Most of the poor have some permanent residence. Although the quality of this housing may vary, they do have an address to call home. But some Americans have no address at all. Most studies indicate that unaccompanied men still comprise most of the homeless. Many are veterans, especially Vietnam veterans, and some have criminal histories. With the growth in single-parent homeless families, others suggest that there may now be nearly as many adult women as men in the homeless population. Estimates are that perhaps fifteen percent of the homeless population are children, but information on homeless children is particularly sketchy.
Families may constitute 25 to 40 percent of all homeless people, perhaps more in some areas, although some researchers believe these estimates are too high (Goering, 1986). The homeless people seem to be more ethnically diverse than in the past. Now almost all communities of any size have shelters for a broader cross-section of the homeless population. Some operate with government assistance, others with private support, or a combination of the two but credit likewise goes to the 1968 Fair Housing Act that took into account the diversity of the homeless population (DiPasquale and Keyes, 2000).
Housing policy in the United States, public and private, formal and informal, is perhaps the most pervasive remaining tool of racial discrimination. Segregation and discrimination have long been evident in the private housing market and in government housing programs. Section 235 of the 1968 Fair Housing Act became the largest single subsidized housing program and the most controversial (DiPasquale and Keyes, 2000).
According to the U.S. Civil Rights Commission, the Federal Housing Administration (FHA) contributed to the sale of inferior homes to blacks and others under section 235 by delegating too much authority to private industry, which had failed to comply with the spirit of the Housing act and other civil rights legislation (Goering, 1986).
Redlining has also contributed to inferior living arrangements for blacks and other ethnic groups. This practice occurs when a bank, mortgage company, home insurance company, or other enterprise refuses to finance or insure property in certain areas. Redlined areas are generally those occupied by poor and minority groups. Inability to obtain finance and insurance further depresses the community (Goering, 1986).
It is not only the private sector that has been accused of redlining. During the 1960s, the National Commission on Urban Problems charged the Federal Housing Administration with neglecting loans to poor and black people and with condoning policies that “aided, abetted, and encouraged. Neighborhood deterioration. Even today, the U.S. Conference of Mayors claims that redlining is to blame for the low rate of homeownership in urban areas where many members of ethnic minority groups live or forty-nine percent compared to seventy-two percent in suburban areas (DiPasquale and Keyes, 2000).
Studies continue to show that equally qualified blacks are twice as likely as whites to be denied home mortgage loans. African Americans face more segregation barriers in obtaining housing than any other ethnic group; Hispanics, and especially Asians, have fared considerably better in this regard. As slums grew renovated and populated by the whites, black Americans’ conditions worsened. These patterns are most evident in Manhattan’s Harlem and Brooklyn Heights’ Clinton Hill where smokestack industries once attracted young men with few or no skills to jobs that nonetheless paid well enough to support wives and children. Gentrification had made it difficult for African Americans and even other minorities to improve these conditions (Freeman, 2006).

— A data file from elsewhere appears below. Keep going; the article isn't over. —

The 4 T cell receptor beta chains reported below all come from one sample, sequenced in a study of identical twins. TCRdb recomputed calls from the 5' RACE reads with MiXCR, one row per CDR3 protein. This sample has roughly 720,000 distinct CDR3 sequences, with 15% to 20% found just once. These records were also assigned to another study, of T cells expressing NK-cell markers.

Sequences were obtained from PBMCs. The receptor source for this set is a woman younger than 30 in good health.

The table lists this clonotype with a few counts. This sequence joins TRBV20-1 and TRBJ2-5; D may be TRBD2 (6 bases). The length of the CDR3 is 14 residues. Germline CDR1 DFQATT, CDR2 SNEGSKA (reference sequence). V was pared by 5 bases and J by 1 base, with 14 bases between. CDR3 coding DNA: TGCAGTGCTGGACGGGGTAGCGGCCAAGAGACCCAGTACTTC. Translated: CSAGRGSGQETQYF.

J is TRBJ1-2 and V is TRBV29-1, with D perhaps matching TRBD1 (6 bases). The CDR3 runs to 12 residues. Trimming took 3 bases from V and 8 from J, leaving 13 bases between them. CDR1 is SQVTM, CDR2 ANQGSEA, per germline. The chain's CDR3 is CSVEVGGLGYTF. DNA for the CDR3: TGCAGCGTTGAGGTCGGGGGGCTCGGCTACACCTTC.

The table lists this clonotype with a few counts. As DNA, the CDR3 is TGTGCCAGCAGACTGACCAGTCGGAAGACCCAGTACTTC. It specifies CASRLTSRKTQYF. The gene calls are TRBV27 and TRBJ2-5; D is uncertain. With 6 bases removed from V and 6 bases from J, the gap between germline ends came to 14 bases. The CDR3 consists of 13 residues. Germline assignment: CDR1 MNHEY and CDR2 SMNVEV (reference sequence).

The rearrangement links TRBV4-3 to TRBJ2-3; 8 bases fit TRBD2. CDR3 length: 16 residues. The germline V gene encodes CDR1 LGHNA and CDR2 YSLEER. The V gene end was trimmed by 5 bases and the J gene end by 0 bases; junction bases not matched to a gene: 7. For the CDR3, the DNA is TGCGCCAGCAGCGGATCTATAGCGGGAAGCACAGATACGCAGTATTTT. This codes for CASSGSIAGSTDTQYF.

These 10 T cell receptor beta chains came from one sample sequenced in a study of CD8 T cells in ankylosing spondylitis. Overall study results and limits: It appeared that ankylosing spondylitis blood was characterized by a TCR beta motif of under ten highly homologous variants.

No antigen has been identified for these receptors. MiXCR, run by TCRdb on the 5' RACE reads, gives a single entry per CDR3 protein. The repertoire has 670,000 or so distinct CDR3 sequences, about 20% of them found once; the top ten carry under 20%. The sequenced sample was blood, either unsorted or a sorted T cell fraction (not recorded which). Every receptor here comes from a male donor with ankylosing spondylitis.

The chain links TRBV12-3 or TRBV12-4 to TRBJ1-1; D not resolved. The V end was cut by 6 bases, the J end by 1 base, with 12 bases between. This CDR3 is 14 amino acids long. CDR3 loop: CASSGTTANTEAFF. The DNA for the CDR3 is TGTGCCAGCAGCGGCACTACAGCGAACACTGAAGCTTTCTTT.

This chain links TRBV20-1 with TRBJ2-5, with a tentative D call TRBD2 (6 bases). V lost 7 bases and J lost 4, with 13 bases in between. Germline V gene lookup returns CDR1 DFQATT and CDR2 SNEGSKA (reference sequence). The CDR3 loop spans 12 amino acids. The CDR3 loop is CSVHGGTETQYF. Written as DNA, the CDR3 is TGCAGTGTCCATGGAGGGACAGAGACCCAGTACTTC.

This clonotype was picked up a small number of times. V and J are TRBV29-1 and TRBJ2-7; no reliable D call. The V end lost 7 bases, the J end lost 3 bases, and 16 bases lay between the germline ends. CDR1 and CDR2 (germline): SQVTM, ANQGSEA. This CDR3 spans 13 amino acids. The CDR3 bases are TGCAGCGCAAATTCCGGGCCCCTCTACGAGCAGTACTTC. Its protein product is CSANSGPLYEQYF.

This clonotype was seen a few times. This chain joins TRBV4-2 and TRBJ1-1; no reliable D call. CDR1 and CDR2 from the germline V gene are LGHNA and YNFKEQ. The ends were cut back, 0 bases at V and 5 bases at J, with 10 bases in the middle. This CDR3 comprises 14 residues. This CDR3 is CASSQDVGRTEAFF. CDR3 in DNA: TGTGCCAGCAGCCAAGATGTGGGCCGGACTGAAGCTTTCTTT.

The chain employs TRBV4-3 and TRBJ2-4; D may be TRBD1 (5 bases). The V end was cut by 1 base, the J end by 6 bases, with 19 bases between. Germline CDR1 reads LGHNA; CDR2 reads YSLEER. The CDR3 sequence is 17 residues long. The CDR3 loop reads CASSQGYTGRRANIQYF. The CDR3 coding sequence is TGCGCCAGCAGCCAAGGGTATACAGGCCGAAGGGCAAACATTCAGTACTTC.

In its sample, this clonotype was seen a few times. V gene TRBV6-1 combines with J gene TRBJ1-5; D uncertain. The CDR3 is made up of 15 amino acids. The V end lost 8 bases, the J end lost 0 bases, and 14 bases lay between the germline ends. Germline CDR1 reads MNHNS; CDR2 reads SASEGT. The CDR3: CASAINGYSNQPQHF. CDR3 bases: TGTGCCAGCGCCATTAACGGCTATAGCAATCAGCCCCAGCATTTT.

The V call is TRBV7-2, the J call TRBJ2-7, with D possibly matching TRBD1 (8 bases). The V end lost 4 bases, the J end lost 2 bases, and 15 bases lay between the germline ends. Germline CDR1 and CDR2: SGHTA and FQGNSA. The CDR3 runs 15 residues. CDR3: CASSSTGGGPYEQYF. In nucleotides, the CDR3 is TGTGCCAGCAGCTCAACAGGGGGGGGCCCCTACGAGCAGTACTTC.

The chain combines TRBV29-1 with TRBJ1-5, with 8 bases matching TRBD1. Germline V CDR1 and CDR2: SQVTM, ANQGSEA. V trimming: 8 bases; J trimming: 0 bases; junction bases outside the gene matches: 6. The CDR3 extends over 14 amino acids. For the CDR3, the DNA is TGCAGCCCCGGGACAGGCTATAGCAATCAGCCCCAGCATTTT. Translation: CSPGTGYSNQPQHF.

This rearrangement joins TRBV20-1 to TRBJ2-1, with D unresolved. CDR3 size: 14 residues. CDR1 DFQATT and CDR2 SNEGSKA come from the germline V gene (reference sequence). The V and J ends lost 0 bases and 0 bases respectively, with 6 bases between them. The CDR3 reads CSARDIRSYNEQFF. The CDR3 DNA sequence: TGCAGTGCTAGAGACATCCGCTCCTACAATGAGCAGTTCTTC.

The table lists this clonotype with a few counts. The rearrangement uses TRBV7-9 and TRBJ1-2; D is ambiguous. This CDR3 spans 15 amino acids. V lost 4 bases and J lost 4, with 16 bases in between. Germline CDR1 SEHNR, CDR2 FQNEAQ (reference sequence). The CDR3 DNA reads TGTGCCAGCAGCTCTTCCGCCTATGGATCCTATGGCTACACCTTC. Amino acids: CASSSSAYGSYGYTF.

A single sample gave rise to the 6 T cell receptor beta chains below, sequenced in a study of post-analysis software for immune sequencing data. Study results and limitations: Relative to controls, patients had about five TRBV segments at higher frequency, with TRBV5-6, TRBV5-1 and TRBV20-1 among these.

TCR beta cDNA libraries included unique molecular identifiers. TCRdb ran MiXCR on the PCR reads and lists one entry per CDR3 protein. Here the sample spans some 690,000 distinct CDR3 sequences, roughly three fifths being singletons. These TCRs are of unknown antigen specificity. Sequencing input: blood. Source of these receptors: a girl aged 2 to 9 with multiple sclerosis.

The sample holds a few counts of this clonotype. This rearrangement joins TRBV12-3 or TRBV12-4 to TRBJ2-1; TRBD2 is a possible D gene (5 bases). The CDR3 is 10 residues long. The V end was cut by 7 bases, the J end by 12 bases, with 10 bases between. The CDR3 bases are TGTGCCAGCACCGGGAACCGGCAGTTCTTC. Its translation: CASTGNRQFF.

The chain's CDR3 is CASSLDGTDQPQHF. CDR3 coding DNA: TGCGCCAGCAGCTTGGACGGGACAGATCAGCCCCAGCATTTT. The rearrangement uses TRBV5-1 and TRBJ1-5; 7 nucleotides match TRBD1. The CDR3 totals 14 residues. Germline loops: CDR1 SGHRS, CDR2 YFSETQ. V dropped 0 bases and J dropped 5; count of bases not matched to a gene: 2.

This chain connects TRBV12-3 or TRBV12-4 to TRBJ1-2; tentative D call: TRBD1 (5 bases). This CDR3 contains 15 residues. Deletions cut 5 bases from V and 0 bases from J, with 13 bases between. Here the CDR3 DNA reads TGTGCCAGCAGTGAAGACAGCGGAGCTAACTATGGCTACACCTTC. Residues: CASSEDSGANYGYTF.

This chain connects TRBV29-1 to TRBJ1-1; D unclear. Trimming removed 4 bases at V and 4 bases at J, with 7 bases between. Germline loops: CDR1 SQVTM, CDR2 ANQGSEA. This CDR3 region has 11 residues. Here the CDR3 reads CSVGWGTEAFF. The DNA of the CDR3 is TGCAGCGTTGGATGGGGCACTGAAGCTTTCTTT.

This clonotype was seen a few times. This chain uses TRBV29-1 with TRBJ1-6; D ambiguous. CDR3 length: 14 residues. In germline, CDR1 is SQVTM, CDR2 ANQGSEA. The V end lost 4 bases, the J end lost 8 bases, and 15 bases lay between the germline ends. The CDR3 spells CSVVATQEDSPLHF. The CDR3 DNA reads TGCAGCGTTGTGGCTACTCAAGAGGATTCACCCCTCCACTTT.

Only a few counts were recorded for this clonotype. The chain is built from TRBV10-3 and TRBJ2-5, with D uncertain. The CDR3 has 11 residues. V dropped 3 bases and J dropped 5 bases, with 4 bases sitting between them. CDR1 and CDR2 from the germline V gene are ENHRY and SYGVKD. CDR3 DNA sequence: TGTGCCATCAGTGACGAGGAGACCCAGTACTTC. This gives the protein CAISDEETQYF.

Steering is another practice that contributes to segregation. It occurs when realtors fail to comply with the Fair Housing Act by showing blacks or members of other groups housing only in neighborhoods occupied mostly by those of the same race or ethnicity, and not providing the opportunity to see housing in other areas (Goering, 1986).
The city of Yonkers, New York, gained national notoriety in 1988 when it refused to implement a housing desegregation order, and Vidor, Texas, earned a similar reputation in 1993 when it failed to integrate a public housing complex. The problem extends well beyond public housing. Neighborhood integration could eliminate the need for busing and other aids, such as magnet schools, to encourage integration in public schools. In order to battle continuing housing discrimination, Congress in 1988 toughened the Department of Housing and Urban Development’s enforcement provisions under the Fair Housing Act and added protections against discrimination for people with disabilities and for families with children (Goering, 1986).
In 1997, HUD further stepped up its enforcement program. On a more positive note, in an effort to get their mergers approved, some of the country’s large banks “are making multi-million dollar pledges for improved fair lending programs to deprived neighborhoods,” and others have agreed to expand their programs in the wake of accusations against them (DiPasquale and Keyes, 2000).
The largest item in most household budgets is housing. Whether it is the monthly rent or mortgage payment, housing consumes an increased portion of the personal budget. As far back as the Housing act of 1949, Congress acknowledged the need for a “decent home and a suitable living environment for every American family” (DiPasquale and Keyes, 2000). It is difficult for many Americans to realize the American dream, that is, owning a home. It is also difficult for many people to pay the rent (Goering, 1986).